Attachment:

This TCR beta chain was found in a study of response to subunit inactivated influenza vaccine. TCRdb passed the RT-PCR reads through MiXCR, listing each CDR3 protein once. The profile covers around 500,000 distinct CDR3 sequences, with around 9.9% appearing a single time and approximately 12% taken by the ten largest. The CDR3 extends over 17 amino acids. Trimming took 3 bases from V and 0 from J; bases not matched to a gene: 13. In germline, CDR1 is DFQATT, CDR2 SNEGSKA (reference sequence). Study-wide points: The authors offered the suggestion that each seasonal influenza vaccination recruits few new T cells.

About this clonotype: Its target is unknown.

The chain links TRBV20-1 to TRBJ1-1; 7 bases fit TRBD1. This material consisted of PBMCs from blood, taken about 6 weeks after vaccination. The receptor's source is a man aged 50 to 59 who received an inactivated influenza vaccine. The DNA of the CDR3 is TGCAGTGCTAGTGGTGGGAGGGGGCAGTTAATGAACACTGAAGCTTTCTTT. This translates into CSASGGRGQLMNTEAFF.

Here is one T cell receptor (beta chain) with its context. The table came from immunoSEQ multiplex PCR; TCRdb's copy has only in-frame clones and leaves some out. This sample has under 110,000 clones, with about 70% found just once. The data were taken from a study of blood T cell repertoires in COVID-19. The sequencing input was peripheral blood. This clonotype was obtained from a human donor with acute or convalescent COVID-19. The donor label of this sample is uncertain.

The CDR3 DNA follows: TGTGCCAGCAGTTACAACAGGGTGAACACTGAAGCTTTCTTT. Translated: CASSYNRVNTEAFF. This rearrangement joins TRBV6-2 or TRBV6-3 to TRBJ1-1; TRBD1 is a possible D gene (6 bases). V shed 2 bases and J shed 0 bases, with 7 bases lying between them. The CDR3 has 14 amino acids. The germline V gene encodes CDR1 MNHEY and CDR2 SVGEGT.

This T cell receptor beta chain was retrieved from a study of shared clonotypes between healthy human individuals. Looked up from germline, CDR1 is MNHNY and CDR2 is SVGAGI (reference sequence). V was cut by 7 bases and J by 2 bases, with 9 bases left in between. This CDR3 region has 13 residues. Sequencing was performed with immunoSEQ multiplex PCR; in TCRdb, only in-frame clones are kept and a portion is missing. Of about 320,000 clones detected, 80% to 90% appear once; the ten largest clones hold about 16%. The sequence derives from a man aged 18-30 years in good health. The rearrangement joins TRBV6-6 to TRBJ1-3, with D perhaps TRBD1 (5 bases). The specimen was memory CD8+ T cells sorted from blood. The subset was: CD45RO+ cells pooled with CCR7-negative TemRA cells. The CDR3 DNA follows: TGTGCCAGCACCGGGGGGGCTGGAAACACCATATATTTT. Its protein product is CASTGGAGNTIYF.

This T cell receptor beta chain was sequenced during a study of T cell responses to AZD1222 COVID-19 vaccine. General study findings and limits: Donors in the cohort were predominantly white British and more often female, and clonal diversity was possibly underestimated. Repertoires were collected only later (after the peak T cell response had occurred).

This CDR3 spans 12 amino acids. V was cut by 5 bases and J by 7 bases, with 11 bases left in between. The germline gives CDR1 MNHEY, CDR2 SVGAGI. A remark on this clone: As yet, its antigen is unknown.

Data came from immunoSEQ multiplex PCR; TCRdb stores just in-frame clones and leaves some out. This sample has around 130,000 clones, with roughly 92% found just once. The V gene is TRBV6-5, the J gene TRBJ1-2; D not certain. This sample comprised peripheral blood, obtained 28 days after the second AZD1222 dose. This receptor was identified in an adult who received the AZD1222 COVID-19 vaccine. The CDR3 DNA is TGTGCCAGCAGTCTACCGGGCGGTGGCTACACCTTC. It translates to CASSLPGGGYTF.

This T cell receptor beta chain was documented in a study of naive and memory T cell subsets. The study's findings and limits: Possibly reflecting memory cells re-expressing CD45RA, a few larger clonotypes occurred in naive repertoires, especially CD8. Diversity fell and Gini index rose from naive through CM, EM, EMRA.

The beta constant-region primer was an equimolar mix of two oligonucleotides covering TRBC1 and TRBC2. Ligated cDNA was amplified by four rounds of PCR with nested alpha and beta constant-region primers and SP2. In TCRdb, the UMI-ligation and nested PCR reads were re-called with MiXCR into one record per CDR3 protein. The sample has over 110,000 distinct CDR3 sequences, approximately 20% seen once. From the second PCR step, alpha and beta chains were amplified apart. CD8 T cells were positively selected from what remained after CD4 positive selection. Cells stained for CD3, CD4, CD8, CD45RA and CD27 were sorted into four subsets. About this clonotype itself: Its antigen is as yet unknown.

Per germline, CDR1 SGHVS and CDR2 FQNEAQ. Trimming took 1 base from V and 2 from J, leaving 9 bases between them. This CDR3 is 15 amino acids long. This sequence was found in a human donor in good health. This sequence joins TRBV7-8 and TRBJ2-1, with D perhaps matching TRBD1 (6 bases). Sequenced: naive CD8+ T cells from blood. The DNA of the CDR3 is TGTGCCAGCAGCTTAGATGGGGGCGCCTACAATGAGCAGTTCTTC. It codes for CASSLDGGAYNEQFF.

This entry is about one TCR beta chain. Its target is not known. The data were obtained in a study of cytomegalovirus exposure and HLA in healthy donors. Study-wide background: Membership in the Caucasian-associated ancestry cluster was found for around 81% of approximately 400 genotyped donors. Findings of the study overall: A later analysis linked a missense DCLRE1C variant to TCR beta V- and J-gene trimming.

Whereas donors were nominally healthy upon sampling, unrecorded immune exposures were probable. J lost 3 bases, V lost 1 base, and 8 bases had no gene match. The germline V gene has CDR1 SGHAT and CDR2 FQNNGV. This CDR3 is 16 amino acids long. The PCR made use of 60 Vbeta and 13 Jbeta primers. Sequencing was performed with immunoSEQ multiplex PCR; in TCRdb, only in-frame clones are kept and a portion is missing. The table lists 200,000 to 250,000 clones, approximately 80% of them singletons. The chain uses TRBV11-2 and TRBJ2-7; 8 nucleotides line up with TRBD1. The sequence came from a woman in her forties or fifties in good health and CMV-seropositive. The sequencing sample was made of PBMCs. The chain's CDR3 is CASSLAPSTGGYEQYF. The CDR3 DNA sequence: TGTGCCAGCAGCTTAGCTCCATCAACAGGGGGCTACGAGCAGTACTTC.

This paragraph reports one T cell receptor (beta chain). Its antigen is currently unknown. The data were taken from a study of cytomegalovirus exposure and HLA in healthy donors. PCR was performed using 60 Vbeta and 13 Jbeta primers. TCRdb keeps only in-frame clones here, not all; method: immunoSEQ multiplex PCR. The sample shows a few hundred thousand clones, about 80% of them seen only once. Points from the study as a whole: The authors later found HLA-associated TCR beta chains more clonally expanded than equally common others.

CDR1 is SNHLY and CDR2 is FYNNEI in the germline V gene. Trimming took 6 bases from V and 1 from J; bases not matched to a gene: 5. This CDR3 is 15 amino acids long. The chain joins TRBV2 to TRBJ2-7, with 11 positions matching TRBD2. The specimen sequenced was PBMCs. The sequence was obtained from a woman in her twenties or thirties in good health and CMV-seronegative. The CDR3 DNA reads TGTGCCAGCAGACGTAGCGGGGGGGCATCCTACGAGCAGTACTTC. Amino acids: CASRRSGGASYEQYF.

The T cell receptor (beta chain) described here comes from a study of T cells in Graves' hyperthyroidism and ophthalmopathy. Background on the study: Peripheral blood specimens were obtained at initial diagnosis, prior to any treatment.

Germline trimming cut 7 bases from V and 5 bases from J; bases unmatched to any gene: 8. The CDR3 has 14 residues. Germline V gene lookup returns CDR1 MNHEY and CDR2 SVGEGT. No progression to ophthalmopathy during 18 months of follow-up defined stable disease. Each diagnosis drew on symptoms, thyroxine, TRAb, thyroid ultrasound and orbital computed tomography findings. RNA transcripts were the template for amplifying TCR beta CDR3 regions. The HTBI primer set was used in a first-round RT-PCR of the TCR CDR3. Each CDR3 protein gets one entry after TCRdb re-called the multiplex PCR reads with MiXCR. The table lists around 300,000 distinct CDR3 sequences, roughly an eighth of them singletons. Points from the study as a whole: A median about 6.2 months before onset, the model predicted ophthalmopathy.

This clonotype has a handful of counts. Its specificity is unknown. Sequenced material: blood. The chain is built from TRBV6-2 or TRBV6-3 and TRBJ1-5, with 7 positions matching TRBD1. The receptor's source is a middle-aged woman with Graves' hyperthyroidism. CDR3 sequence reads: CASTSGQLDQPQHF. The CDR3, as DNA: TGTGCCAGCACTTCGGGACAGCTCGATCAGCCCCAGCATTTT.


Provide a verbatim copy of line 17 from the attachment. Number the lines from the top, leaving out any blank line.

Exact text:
The T cell receptor (beta chain) described here comes from a study of T cells in Graves' hyperthyroidism and ophthalmopathy. Background on the study: Peripheral blood specimens were obtained at initial diagnosis, prior to any treatment.